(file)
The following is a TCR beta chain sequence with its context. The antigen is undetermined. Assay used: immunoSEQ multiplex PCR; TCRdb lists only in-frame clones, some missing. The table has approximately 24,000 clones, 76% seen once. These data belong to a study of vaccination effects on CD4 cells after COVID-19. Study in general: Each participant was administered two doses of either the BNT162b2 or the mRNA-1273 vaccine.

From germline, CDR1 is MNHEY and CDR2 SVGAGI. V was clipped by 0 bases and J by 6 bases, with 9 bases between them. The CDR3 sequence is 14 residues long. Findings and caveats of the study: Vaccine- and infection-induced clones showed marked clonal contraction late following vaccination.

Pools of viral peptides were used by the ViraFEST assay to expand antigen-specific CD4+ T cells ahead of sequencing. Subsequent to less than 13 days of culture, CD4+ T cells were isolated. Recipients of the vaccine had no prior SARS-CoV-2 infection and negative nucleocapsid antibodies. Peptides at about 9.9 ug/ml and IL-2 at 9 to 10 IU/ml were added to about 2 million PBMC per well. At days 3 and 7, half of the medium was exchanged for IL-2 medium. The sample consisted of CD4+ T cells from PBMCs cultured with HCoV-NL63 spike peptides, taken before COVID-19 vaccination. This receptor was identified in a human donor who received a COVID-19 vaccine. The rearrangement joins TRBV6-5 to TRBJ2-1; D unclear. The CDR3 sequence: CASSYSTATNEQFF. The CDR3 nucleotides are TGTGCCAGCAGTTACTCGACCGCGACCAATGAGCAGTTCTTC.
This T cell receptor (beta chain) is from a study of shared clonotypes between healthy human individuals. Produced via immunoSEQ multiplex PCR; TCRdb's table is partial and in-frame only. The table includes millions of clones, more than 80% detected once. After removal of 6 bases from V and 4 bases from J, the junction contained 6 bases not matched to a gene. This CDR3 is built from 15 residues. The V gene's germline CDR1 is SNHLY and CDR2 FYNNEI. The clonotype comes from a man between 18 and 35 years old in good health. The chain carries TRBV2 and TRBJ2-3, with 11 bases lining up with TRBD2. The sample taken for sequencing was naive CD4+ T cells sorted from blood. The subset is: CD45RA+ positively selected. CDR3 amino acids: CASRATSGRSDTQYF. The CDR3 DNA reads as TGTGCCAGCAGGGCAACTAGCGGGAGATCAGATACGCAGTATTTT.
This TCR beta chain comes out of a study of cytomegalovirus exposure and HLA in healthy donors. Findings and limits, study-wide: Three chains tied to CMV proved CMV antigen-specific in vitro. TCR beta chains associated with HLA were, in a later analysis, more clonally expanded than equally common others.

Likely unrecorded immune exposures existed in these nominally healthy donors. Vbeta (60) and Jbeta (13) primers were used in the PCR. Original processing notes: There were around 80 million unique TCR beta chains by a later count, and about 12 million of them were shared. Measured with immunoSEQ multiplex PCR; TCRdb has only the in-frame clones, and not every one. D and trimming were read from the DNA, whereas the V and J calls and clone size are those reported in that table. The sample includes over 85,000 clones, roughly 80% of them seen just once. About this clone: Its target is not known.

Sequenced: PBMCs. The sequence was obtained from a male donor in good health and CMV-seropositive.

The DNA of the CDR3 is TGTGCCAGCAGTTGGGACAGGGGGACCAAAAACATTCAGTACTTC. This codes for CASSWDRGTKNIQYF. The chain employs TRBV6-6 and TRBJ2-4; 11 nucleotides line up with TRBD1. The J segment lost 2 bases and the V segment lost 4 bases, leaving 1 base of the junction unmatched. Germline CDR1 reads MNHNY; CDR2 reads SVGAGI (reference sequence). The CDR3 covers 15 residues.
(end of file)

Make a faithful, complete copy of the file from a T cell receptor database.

The following is a TCR beta chain sequence with its context. The antigen is undetermined. Assay used: immunoSEQ multiplex PCR; TCRdb lists only in-frame clones, some missing. The table has approximately 24,000 clones, 76% seen once. These data belong to a study of vaccination effects on CD4 cells after COVID-19. Study in general: Each participant was administered two doses of either the BNT162b2 or the mRNA-1273 vaccine.

From germline, CDR1 is MNHEY and CDR2 SVGAGI. V was clipped by 0 bases and J by 6 bases, with 9 bases between them. The CDR3 sequence is 14 residues long. Findings and caveats of the study: Vaccine- and infection-induced clones showed marked clonal contraction late following vaccination.

Pools of viral peptides were used by the ViraFEST assay to expand antigen-specific CD4+ T cells ahead of sequencing. Subsequent to less than 13 days of culture, CD4+ T cells were isolated. Recipients of the vaccine had no prior SARS-CoV-2 infection and negative nucleocapsid antibodies. Peptides at about 9.9 ug/ml and IL-2 at 9 to 10 IU/ml were added to about 2 million PBMC per well. At days 3 and 7, half of the medium was exchanged for IL-2 medium. The sample consisted of CD4+ T cells from PBMCs cultured with HCoV-NL63 spike peptides, taken before COVID-19 vaccination. This receptor was identified in a human donor who received a COVID-19 vaccine. The rearrangement joins TRBV6-5 to TRBJ2-1; D unclear. The CDR3 sequence: CASSYSTATNEQFF. The CDR3 nucleotides are TGTGCCAGCAGTTACTCGACCGCGACCAATGAGCAGTTCTTC.
This T cell receptor (beta chain) is from a study of shared clonotypes between healthy human individuals. Produced via immunoSEQ multiplex PCR; TCRdb's table is partial and in-frame only. The table includes millions of clones, more than 80% detected once. After removal of 6 bases from V and 4 bases from J, the junction contained 6 bases not matched to a gene. This CDR3 is built from 15 residues. The V gene's germline CDR1 is SNHLY and CDR2 FYNNEI. The clonotype comes from a man between 18 and 35 years old in good health. The chain carries TRBV2 and TRBJ2-3, with 11 bases lining up with TRBD2. The sample taken for sequencing was naive CD4+ T cells sorted from blood. The subset is: CD45RA+ positively selected. CDR3 amino acids: CASRATSGRSDTQYF. The CDR3 DNA reads as TGTGCCAGCAGGGCAACTAGCGGGAGATCAGATACGCAGTATTTT.
This TCR beta chain comes out of a study of cytomegalovirus exposure and HLA in healthy donors. Findings and limits, study-wide: Three chains tied to CMV proved CMV antigen-specific in vitro. TCR beta chains associated with HLA were, in a later analysis, more clonally expanded than equally common others.

Likely unrecorded immune exposures existed in these nominally healthy donors. Vbeta (60) and Jbeta (13) primers were used in the PCR. Original processing notes: There were around 80 million unique TCR beta chains by a later count, and about 12 million of them were shared. Measured with immunoSEQ multiplex PCR; TCRdb has only the in-frame clones, and not every one. D and trimming were read from the DNA, whereas the V and J calls and clone size are those reported in that table. The sample includes over 85,000 clones, roughly 80% of them seen just once. About this clone: Its target is not known.

Sequenced: PBMCs. The sequence was obtained from a male donor in good health and CMV-seropositive.

The DNA of the CDR3 is TGTGCCAGCAGTTGGGACAGGGGGACCAAAAACATTCAGTACTTC. This codes for CASSWDRGTKNIQYF. The chain employs TRBV6-6 and TRBJ2-4; 11 nucleotides line up with TRBD1. The J segment lost 2 bases and the V segment lost 4 bases, leaving 1 base of the junction unmatched. Germline CDR1 reads MNHNY; CDR2 reads SVGAGI (reference sequence). The CDR3 covers 15 residues.